I actually do think my calling as an assistant librarian was inspired because when they called me, the head librarian was streamlining the inventory and was in the middle of throwing out a bunch of materials, including old Relief Society magazines and issues of the Improvement Era, some dating back as far as 1947. She was just going to…recycle them. I know! One’s like inner Historian shudders. But I saved them. I took them home and now they’re sitting in my garage, gathering dust, just like God intended. Did I touch anyone’s life? No. But I preserved history, or something like unto it. That’s a valuable contribution.
Unfortunately, I made my one and only valuable contribution as a librarian within the first two weeks of accepting the call. The rest of the time I’ve just spent learning to be stingy with pencils.
(Incidentally, if any of you have ever wondered why church librarians don’t trust anyone, it’s because you’re all LIARS and THIEVES!)
I actually think that the librarian position is one that could benefit from a little worker-bee attitude on the part of those extending the call. In our building, the librarians have to take turns staffing the library on Wednesday evenings, when people can bring in their large copying jobs or, I dunno, borrow some random Friend magazines or church videos if they’re so inclined. When they called me to work in the library, I told them that I couldn’t work most Wednesdays because my tap class is on Wednesday. (Yes, it may sound like a lame excuse, but I am an artiste and the laws of consecration don’t apply to me.) They said that wouldn’t be a problem because there were so many other librarians to cover the Wednesday evenings.
Well, yes, there were so many other librarians, and the only reason they wanted another one called was to spread the Wednesday night burden around some more. But whatever. Over the last three years, the other librarians in our ward who could work on Wednesdays were either released or moved away, which left me as the only librarian in my ward. When they asked me if I needed them to call another librarian to help me, I said, “Well, yes, but only because of the Wednesday evenings, because I can’t work Wednesday evenings.” So they called another librarian…who can’t work on Wednesday evenings. Was this calling inspired? I don’t know. I’m pretty sure that when I spoke to the gentleman in charge of these matters, I was pretty clear about the Wednesday thing, but all he must have heard was, “Well, yes, blah blah blah [when will science find a cure for a woman's mouth?]” Can we blame the Holy Ghost for that? I don’t know.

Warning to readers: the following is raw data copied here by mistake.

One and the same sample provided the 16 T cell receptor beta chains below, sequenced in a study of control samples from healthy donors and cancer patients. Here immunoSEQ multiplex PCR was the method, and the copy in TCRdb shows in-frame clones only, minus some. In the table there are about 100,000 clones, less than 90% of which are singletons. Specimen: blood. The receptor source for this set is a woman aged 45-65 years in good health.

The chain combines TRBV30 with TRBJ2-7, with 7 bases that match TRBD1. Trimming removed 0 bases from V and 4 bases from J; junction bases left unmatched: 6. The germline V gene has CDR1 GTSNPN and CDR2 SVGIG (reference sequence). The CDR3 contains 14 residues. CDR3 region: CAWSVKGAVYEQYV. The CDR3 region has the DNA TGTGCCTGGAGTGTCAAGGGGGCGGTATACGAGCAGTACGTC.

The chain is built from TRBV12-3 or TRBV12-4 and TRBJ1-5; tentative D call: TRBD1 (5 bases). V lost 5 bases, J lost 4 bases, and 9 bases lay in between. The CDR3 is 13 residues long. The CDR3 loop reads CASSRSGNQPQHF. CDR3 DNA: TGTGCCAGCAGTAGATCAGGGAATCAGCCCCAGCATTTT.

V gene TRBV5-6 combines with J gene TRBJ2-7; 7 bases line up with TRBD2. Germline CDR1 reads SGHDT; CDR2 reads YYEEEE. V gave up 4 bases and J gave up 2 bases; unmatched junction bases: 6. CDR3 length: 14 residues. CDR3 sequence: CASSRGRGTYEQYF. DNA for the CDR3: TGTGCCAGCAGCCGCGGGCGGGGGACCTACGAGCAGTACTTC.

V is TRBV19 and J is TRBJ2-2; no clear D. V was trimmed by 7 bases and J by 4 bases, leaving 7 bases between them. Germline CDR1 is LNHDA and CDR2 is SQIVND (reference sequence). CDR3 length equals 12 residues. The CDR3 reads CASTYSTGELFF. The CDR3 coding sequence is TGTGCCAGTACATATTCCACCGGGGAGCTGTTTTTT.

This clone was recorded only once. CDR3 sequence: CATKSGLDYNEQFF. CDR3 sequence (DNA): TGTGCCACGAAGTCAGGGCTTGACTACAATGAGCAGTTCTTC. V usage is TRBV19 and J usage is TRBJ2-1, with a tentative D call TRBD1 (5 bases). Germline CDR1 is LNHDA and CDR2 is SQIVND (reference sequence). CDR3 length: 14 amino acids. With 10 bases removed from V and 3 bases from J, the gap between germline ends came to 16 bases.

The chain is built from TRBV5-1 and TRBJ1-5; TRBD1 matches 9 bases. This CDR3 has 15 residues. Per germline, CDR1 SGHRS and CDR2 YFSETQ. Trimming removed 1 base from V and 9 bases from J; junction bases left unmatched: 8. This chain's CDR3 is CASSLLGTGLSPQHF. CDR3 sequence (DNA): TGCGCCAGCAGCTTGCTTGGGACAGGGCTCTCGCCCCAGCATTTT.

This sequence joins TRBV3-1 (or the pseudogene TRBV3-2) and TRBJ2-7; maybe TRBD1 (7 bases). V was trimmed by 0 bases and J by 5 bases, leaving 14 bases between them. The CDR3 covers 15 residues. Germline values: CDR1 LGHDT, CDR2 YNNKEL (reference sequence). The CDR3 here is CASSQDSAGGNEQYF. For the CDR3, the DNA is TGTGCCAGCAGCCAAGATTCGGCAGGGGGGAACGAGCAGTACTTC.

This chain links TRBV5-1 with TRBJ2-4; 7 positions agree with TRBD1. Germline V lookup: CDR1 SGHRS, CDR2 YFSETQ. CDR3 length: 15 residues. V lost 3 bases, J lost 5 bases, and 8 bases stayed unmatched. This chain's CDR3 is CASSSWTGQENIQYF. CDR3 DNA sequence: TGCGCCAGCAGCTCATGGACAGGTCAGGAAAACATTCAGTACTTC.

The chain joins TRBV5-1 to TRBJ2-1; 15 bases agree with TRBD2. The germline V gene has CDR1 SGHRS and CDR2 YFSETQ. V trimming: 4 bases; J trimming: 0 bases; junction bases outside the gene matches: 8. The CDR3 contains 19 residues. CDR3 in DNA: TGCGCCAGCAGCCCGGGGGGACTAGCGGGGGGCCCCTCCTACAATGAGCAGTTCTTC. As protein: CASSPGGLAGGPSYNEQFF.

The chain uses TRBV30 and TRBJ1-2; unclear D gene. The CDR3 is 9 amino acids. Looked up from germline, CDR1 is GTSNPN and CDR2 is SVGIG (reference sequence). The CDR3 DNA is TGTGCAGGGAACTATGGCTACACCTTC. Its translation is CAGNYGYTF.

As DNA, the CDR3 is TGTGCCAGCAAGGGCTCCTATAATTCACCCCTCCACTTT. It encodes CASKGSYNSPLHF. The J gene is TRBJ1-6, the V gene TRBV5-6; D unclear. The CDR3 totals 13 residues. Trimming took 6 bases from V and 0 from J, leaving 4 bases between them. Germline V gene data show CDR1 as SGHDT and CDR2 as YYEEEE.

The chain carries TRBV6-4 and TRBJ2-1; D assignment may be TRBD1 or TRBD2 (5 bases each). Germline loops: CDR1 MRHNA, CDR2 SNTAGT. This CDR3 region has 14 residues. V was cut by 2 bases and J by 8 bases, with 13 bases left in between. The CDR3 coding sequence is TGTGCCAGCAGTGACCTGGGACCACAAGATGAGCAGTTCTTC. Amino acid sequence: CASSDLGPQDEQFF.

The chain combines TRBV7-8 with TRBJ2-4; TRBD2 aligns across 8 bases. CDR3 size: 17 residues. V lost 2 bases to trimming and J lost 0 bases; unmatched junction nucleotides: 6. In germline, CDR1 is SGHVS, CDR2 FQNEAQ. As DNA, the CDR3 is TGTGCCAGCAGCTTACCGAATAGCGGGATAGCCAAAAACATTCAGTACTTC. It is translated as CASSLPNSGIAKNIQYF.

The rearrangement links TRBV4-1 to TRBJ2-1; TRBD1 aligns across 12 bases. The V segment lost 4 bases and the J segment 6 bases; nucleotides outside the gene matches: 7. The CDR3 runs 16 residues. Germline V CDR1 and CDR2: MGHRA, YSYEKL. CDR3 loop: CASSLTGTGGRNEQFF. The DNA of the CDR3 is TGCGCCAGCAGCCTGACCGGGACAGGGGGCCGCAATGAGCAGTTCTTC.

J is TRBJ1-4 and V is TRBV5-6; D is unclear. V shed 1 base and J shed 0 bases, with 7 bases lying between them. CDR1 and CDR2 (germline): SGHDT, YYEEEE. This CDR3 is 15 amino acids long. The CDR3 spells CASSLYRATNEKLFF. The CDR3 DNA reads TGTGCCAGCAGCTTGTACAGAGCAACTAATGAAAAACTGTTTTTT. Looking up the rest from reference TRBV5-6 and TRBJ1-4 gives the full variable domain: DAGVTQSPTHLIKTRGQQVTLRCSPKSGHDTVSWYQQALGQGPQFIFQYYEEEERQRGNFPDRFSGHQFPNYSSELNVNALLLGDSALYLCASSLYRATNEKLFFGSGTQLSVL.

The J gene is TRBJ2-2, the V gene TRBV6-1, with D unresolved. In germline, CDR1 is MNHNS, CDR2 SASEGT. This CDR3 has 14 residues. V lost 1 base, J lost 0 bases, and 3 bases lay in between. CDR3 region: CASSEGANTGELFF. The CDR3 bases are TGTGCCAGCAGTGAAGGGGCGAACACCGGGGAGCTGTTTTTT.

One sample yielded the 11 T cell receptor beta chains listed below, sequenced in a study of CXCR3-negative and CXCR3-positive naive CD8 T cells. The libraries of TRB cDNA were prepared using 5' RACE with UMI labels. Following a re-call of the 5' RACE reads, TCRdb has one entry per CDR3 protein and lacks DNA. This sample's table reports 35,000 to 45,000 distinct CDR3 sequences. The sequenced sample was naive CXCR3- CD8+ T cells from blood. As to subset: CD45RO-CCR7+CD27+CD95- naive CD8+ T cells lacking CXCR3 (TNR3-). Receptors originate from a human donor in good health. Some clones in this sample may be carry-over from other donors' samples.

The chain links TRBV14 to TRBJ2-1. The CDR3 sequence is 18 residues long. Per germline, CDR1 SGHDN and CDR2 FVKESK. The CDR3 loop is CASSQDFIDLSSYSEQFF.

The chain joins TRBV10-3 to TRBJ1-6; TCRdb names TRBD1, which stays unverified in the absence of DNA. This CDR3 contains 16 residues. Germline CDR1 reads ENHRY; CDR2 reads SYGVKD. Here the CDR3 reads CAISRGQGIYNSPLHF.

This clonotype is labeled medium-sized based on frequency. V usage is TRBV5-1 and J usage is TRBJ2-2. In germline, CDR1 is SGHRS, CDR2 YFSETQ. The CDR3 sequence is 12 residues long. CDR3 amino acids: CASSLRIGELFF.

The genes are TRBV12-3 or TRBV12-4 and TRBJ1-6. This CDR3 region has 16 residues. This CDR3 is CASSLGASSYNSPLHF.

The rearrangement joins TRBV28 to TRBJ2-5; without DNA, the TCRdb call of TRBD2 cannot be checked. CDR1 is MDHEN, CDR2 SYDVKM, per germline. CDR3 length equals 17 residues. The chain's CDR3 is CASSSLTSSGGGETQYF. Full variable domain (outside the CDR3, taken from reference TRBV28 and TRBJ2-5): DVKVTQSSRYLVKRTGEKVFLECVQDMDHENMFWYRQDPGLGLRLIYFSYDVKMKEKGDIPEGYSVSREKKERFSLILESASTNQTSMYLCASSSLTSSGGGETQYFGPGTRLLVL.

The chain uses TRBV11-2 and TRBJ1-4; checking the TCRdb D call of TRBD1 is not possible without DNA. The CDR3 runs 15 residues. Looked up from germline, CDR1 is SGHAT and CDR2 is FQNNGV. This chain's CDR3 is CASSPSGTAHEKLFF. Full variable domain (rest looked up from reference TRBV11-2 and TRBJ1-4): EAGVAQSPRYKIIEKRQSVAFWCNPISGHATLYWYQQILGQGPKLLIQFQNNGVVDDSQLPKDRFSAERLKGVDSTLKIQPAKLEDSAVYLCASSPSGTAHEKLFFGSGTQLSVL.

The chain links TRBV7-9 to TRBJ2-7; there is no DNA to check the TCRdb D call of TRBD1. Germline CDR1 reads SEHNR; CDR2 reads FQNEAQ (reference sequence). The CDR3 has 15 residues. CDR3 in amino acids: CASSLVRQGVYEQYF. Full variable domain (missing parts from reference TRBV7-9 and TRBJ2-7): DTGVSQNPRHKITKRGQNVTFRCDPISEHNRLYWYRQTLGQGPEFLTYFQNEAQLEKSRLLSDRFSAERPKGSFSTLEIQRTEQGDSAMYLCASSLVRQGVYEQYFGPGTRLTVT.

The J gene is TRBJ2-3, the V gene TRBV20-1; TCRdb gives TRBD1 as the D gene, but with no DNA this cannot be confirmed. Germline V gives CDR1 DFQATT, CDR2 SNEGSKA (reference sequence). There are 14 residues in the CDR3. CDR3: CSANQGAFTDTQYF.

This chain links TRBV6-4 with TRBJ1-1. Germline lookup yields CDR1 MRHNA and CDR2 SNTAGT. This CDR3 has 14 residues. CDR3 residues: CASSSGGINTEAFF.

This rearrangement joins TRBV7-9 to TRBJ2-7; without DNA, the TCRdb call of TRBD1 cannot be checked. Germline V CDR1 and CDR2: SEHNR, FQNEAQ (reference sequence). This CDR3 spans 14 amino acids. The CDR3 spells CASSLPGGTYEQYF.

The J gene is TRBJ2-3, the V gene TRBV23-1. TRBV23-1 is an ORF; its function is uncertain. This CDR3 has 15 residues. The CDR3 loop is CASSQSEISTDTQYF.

It does seem to me that it would be a whole lot easier to just go around asking people if they’d like to spend two Wednesdays a month in the library, working a copier and catching up on their reading. I’m sure I can’t be the only person on earth to whom that scenario appeals. (On the Wednesdays I don’t have to tap dance, I very much enjoy working a copier and catching up on my reading and otherwise not being at home with the children…whom I love very much, but…come on.) And yet such people continue to elude the inspired process of calling a ward librarian. It is a puzzlement.
Of course this brings me back to my original point, which was that callings aren’t necessarily inspired, but someone has to do it and it may as well be me. If I had a holier attitude, maybe I’d be willing to make more sacrifices to build up the kingdom, as it were. Perhaps I’ve been missing opportunities. If this were an Ensign article, I would give up my tap class, bitterly resent it for a period of time, and then one fateful evening some poor soul would wander into my library and ask, “Do you have Together Forever?” and I would say, “Yes, dear brother [or sister], here it is, watch it in good health,” and eventually I would come to find out that this person went on to do the temple work for all his or her ancestors, who otherwise would not have been saved if the library had not been open that evening. Or something. But this is not an Ensign article, and thus the blog ends in confusion and despair.
Brothers and sisters, the time is now yours to comment on the inspired-or-not nature of your callings, past or present.